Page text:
“For years the railroads have divided train crews by pitting the leaders of these two unions against each other,” wrote RWU members J.P. Wright and Ed Michaels in Labor Notes in 2012.
Both the BLET and UTU have signed on to the proposed Safe Freight Act, introduced in 2013, which demands a certified conductor and engineer on every train. They are also pushing for state laws demanding two-person crews.
Other safety hazards
One-man crews would exacerbate long-standing safety issues that pose a serious risk even with two-man crews, railroad workers maintain.
Jeff Kurtz, a BLET member and locomotive engineer for almost 40 years, at the RWU conference discussed how chronic fatigue is a long-standing safety and workers’ rights issue for railroad workers, and one that becomes particularly dangerous if an engineer is operating a train alone.
“The schedules we keep destroy our circadian rhythm — for 40 years. I’ve literally gone to work on an hour and a half or two hours’ notice,” Kurtz said. “You stay up until midnight, and the next thing you know your phone is ringing and you’re going to work for 12 or 14 hours.”
He and other speakers noted that railroad workers suffer from both acute and chronic fatigue that affects both their performance at work and their long-term health and quality of life. Kurtz noted that the effects of chronic fatigue can nullify safety measures instituted by the railroad.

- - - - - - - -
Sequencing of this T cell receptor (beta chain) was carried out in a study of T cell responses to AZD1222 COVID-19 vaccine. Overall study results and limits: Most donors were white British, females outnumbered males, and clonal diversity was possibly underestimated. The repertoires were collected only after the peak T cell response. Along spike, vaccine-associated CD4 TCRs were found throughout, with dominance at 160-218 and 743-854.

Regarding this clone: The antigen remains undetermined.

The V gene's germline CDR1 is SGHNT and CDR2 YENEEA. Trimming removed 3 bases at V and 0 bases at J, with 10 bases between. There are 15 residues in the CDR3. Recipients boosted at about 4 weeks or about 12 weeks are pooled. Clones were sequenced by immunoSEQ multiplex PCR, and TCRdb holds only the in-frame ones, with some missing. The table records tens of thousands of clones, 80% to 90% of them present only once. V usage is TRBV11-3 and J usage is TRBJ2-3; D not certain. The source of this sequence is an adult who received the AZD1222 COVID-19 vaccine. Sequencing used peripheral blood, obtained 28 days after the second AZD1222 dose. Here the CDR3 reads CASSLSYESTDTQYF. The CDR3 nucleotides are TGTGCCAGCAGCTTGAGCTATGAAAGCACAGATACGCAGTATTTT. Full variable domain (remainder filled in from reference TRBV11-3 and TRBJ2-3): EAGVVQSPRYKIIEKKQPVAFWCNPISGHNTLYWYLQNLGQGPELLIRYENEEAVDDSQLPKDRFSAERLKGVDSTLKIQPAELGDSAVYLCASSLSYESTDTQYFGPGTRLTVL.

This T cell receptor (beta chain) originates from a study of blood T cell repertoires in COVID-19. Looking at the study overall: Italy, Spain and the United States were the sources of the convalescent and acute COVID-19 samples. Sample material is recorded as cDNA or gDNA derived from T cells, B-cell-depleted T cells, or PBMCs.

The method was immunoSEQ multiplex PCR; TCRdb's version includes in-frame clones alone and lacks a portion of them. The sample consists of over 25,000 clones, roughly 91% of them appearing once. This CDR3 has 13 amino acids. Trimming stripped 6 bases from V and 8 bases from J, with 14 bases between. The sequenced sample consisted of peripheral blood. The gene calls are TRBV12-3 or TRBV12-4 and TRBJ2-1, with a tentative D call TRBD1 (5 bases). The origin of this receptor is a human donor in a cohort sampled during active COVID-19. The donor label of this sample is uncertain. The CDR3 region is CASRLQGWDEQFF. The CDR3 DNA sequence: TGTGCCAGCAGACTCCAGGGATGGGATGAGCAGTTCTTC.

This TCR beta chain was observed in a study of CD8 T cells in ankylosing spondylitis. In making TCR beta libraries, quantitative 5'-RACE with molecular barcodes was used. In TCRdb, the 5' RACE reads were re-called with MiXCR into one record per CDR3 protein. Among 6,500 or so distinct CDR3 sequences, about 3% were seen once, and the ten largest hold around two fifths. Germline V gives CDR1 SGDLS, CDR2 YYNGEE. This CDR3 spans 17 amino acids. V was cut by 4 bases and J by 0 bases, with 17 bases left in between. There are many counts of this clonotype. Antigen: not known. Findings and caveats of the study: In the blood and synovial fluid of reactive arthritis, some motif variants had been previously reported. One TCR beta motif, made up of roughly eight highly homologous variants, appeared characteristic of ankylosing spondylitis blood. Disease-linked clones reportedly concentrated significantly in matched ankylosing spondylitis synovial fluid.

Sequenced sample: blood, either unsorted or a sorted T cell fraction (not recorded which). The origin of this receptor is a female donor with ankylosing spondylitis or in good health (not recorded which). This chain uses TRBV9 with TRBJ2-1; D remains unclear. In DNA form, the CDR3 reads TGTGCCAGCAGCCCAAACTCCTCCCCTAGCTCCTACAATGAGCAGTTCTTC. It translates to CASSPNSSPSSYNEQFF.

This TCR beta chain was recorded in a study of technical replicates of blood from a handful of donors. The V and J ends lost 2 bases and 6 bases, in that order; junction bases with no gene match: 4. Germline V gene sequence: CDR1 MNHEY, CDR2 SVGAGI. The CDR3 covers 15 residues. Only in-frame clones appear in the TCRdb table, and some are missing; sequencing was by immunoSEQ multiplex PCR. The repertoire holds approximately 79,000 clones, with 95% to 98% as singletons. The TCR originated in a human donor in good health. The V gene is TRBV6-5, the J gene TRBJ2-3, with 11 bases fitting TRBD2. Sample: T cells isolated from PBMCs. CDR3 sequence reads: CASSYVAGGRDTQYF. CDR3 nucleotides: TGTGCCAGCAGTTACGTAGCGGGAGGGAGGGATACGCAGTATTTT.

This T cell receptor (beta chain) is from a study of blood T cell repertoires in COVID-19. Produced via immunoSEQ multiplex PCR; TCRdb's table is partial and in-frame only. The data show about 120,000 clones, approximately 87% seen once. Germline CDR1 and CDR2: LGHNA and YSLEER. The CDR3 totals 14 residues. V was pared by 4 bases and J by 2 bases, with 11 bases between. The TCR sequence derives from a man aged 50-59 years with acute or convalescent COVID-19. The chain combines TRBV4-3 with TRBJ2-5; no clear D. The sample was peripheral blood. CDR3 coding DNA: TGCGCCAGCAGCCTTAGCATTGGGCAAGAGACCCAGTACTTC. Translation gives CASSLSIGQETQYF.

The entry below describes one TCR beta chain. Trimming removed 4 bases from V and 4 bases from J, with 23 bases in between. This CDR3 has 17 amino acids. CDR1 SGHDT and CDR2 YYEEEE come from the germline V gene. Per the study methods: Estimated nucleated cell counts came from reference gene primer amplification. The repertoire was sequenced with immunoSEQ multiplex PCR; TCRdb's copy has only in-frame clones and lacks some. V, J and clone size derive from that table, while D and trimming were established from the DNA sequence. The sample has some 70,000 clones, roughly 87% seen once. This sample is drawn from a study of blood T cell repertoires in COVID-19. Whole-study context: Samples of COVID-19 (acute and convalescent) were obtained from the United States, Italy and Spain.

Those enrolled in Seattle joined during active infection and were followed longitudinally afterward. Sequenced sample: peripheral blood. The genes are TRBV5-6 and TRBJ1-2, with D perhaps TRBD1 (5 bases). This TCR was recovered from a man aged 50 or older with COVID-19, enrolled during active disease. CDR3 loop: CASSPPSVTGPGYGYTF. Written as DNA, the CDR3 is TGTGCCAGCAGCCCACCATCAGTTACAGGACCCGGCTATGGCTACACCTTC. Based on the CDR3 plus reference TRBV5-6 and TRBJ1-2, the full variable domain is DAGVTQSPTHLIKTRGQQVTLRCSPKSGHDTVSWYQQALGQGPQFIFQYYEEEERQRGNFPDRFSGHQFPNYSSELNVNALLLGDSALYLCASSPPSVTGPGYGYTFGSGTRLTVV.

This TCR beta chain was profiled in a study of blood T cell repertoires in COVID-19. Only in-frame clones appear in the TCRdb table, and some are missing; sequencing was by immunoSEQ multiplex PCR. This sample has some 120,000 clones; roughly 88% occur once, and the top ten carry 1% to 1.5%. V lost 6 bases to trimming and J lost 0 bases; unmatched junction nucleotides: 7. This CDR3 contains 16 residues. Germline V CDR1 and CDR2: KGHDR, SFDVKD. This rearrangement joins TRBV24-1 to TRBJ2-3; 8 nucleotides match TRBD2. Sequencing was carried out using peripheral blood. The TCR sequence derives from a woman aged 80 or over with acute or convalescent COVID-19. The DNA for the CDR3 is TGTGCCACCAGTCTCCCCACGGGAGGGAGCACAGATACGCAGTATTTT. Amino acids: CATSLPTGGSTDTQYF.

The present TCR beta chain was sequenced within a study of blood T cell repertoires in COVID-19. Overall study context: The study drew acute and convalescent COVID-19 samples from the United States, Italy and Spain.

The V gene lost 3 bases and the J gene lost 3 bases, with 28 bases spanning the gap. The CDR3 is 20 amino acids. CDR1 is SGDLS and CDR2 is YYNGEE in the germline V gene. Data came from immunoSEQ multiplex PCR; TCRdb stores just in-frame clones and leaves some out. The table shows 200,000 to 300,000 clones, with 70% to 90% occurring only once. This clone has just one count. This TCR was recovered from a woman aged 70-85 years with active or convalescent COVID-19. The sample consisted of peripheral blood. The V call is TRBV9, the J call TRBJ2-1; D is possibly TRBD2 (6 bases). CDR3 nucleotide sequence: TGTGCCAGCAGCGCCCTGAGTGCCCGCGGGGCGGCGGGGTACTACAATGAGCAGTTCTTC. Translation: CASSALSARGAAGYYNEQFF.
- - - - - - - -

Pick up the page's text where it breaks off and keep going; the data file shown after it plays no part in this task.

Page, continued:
For example engineers are often required to respond to certain alerts to make sure they are awake and alert. But when “automatic response behavior” kicks in for a fatigued individual, they may acknowledge the alert as they’ve become used to doing while they are actually half-asleep.
Railroaders similarly experience “micro-sleep” where “you don’t realize you’ve fallen asleep, and the next thing you know you are a couple miles down the road and you don’t know how you got there,” as Kurtz said.
On Sept. 22, BLET national president Dennis R. Pierce sent a letter to railroad CEOs and federal officials warning that locomotive engineers “are being forced by threat of an attendance policy violation to work when fatigued, even though such safety-critical locomotive engineers honesty believe that working in such circumstances would jeopardize safety.”
He charged that railroads’ variable work schedules and punitive attendance policies combined constitute violations of the Federal Rail Safety Act by forcing employees to work in unsafe conditions.
Railroad workers and other union supporters of Harding and Labrie say the men are a chilling example of a situation where inadequate regulations and conditions imposed by the industry put dedicated employees in a position where they became responsible for a tragedy.
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Kari Lydersen is a Chicago-based journalist, author and assistant professor at Northwestern University, where she leads the investigative specialization at the Medill School of Journalism, Media, Integrated Marketing Communications. Her books include Mayor 1%: Rahm Emanuel and the Rise of Chicago’s 99%.